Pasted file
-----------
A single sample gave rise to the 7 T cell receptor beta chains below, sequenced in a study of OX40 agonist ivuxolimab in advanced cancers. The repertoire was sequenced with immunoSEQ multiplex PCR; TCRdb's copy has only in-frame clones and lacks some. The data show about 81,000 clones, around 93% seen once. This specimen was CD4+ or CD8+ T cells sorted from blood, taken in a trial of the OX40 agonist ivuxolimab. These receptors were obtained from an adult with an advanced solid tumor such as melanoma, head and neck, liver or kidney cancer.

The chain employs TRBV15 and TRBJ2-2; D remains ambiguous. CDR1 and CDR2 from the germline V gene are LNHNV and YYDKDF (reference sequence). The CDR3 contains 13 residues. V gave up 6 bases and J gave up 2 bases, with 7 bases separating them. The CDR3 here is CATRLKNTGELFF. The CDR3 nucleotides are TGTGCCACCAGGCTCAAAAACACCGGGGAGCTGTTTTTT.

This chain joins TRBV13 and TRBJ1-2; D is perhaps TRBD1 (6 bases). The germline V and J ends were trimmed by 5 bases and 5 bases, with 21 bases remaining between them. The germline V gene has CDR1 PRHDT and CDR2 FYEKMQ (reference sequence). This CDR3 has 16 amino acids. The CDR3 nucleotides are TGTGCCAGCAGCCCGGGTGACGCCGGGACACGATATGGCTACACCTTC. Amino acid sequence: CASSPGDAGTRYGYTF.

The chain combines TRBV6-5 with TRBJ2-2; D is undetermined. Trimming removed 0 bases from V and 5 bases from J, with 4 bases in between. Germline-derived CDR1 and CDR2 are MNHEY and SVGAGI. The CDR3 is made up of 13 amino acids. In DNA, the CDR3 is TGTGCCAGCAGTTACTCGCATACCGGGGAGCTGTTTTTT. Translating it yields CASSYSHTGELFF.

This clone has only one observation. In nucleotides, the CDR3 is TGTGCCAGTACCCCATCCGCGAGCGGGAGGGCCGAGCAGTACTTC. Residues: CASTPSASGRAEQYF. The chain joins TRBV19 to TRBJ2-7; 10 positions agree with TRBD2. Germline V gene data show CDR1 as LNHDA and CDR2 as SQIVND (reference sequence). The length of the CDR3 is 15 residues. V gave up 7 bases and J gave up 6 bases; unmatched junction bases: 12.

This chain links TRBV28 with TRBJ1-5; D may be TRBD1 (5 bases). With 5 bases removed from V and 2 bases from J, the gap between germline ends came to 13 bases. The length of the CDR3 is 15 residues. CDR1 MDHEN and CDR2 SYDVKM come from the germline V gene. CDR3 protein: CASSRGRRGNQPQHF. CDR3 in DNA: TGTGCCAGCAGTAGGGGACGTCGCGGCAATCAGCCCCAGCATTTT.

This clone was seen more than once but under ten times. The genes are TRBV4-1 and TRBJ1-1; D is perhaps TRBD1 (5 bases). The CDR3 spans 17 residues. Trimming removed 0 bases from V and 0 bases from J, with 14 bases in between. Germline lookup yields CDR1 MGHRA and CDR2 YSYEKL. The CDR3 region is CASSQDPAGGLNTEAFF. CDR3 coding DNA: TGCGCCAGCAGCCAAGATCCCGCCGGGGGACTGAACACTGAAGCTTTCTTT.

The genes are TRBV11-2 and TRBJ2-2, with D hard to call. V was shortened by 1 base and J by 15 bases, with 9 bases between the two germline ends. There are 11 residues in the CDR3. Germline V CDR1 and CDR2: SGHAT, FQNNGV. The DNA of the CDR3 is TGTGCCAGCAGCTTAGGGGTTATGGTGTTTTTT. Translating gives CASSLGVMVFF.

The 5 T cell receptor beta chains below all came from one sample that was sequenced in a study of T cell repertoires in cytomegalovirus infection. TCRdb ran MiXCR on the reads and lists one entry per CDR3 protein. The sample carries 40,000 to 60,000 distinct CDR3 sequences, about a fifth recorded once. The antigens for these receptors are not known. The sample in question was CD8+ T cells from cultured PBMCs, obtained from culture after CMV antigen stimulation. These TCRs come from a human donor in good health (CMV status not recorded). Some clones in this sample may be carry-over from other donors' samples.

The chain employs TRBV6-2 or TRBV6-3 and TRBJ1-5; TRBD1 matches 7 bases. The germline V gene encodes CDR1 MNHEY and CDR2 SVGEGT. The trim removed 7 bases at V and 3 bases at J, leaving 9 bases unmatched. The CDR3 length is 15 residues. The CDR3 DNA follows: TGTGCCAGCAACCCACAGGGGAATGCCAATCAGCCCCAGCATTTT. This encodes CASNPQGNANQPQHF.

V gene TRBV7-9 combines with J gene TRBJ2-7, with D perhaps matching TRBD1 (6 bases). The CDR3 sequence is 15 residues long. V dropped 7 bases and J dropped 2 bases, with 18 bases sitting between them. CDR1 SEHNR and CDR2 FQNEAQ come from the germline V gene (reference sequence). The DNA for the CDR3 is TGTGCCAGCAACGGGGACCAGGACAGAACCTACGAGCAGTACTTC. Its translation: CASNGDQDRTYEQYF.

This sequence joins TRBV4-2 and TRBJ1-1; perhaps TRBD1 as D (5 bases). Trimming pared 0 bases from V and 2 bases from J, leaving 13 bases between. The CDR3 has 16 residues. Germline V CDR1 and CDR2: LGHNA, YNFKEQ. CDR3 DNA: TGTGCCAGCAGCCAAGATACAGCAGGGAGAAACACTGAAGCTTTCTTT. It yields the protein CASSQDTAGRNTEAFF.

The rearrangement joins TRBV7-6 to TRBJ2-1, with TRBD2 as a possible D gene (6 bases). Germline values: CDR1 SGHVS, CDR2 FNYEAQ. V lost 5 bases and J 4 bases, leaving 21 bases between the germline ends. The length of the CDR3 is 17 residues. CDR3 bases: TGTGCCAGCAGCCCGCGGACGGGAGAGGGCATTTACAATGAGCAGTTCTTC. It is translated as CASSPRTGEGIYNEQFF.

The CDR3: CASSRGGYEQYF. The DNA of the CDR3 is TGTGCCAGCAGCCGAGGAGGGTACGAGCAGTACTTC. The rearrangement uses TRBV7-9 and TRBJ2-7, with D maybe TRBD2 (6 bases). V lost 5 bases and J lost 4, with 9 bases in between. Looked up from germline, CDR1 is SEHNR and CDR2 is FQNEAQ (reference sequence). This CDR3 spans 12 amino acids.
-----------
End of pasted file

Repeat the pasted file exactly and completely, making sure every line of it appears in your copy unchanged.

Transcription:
A single sample gave rise to the 7 T cell receptor beta chains below, sequenced in a study of OX40 agonist ivuxolimab in advanced cancers. The repertoire was sequenced with immunoSEQ multiplex PCR; TCRdb's copy has only in-frame clones and lacks some. The data show about 81,000 clones, around 93% seen once. This specimen was CD4+ or CD8+ T cells sorted from blood, taken in a trial of the OX40 agonist ivuxolimab. These receptors were obtained from an adult with an advanced solid tumor such as melanoma, head and neck, liver or kidney cancer.

The chain employs TRBV15 and TRBJ2-2; D remains ambiguous. CDR1 and CDR2 from the germline V gene are LNHNV and YYDKDF (reference sequence). The CDR3 contains 13 residues. V gave up 6 bases and J gave up 2 bases, with 7 bases separating them. The CDR3 here is CATRLKNTGELFF. The CDR3 nucleotides are TGTGCCACCAGGCTCAAAAACACCGGGGAGCTGTTTTTT.

This chain joins TRBV13 and TRBJ1-2; D is perhaps TRBD1 (6 bases). The germline V and J ends were trimmed by 5 bases and 5 bases, with 21 bases remaining between them. The germline V gene has CDR1 PRHDT and CDR2 FYEKMQ (reference sequence). This CDR3 has 16 amino acids. The CDR3 nucleotides are TGTGCCAGCAGCCCGGGTGACGCCGGGACACGATATGGCTACACCTTC. Amino acid sequence: CASSPGDAGTRYGYTF.

The chain combines TRBV6-5 with TRBJ2-2; D is undetermined. Trimming removed 0 bases from V and 5 bases from J, with 4 bases in between. Germline-derived CDR1 and CDR2 are MNHEY and SVGAGI. The CDR3 is made up of 13 amino acids. In DNA, the CDR3 is TGTGCCAGCAGTTACTCGCATACCGGGGAGCTGTTTTTT. Translating it yields CASSYSHTGELFF.

This clone has only one observation. In nucleotides, the CDR3 is TGTGCCAGTACCCCATCCGCGAGCGGGAGGGCCGAGCAGTACTTC. Residues: CASTPSASGRAEQYF. The chain joins TRBV19 to TRBJ2-7; 10 positions agree with TRBD2. Germline V gene data show CDR1 as LNHDA and CDR2 as SQIVND (reference sequence). The length of the CDR3 is 15 residues. V gave up 7 bases and J gave up 6 bases; unmatched junction bases: 12.

This chain links TRBV28 with TRBJ1-5; D may be TRBD1 (5 bases). With 5 bases removed from V and 2 bases from J, the gap between germline ends came to 13 bases. The length of the CDR3 is 15 residues. CDR1 MDHEN and CDR2 SYDVKM come from the germline V gene. CDR3 protein: CASSRGRRGNQPQHF. CDR3 in DNA: TGTGCCAGCAGTAGGGGACGTCGCGGCAATCAGCCCCAGCATTTT.

This clone was seen more than once but under ten times. The genes are TRBV4-1 and TRBJ1-1; D is perhaps TRBD1 (5 bases). The CDR3 spans 17 residues. Trimming removed 0 bases from V and 0 bases from J, with 14 bases in between. Germline lookup yields CDR1 MGHRA and CDR2 YSYEKL. The CDR3 region is CASSQDPAGGLNTEAFF. CDR3 coding DNA: TGCGCCAGCAGCCAAGATCCCGCCGGGGGACTGAACACTGAAGCTTTCTTT.

The genes are TRBV11-2 and TRBJ2-2, with D hard to call. V was shortened by 1 base and J by 15 bases, with 9 bases between the two germline ends. There are 11 residues in the CDR3. Germline V CDR1 and CDR2: SGHAT, FQNNGV. The DNA of the CDR3 is TGTGCCAGCAGCTTAGGGGTTATGGTGTTTTTT. Translating gives CASSLGVMVFF.

The 5 T cell receptor beta chains below all came from one sample that was sequenced in a study of T cell repertoires in cytomegalovirus infection. TCRdb ran MiXCR on the reads and lists one entry per CDR3 protein. The sample carries 40,000 to 60,000 distinct CDR3 sequences, about a fifth recorded once. The antigens for these receptors are not known. The sample in question was CD8+ T cells from cultured PBMCs, obtained from culture after CMV antigen stimulation. These TCRs come from a human donor in good health (CMV status not recorded). Some clones in this sample may be carry-over from other donors' samples.

The chain employs TRBV6-2 or TRBV6-3 and TRBJ1-5; TRBD1 matches 7 bases. The germline V gene encodes CDR1 MNHEY and CDR2 SVGEGT. The trim removed 7 bases at V and 3 bases at J, leaving 9 bases unmatched. The CDR3 length is 15 residues. The CDR3 DNA follows: TGTGCCAGCAACCCACAGGGGAATGCCAATCAGCCCCAGCATTTT. This encodes CASNPQGNANQPQHF.

V gene TRBV7-9 combines with J gene TRBJ2-7, with D perhaps matching TRBD1 (6 bases). The CDR3 sequence is 15 residues long. V dropped 7 bases and J dropped 2 bases, with 18 bases sitting between them. CDR1 SEHNR and CDR2 FQNEAQ come from the germline V gene (reference sequence). The DNA for the CDR3 is TGTGCCAGCAACGGGGACCAGGACAGAACCTACGAGCAGTACTTC. Its translation: CASNGDQDRTYEQYF.

This sequence joins TRBV4-2 and TRBJ1-1; perhaps TRBD1 as D (5 bases). Trimming pared 0 bases from V and 2 bases from J, leaving 13 bases between. The CDR3 has 16 residues. Germline V CDR1 and CDR2: LGHNA, YNFKEQ. CDR3 DNA: TGTGCCAGCAGCCAAGATACAGCAGGGAGAAACACTGAAGCTTTCTTT. It yields the protein CASSQDTAGRNTEAFF.

The rearrangement joins TRBV7-6 to TRBJ2-1, with TRBD2 as a possible D gene (6 bases). Germline values: CDR1 SGHVS, CDR2 FNYEAQ. V lost 5 bases and J 4 bases, leaving 21 bases between the germline ends. The length of the CDR3 is 17 residues. CDR3 bases: TGTGCCAGCAGCCCGCGGACGGGAGAGGGCATTTACAATGAGCAGTTCTTC. It is translated as CASSPRTGEGIYNEQFF.

The CDR3: CASSRGGYEQYF. The DNA of the CDR3 is TGTGCCAGCAGCCGAGGAGGGTACGAGCAGTACTTC. The rearrangement uses TRBV7-9 and TRBJ2-7, with D maybe TRBD2 (6 bases). V lost 5 bases and J lost 4, with 9 bases in between. Looked up from germline, CDR1 is SEHNR and CDR2 is FQNEAQ (reference sequence). This CDR3 spans 12 amino acids.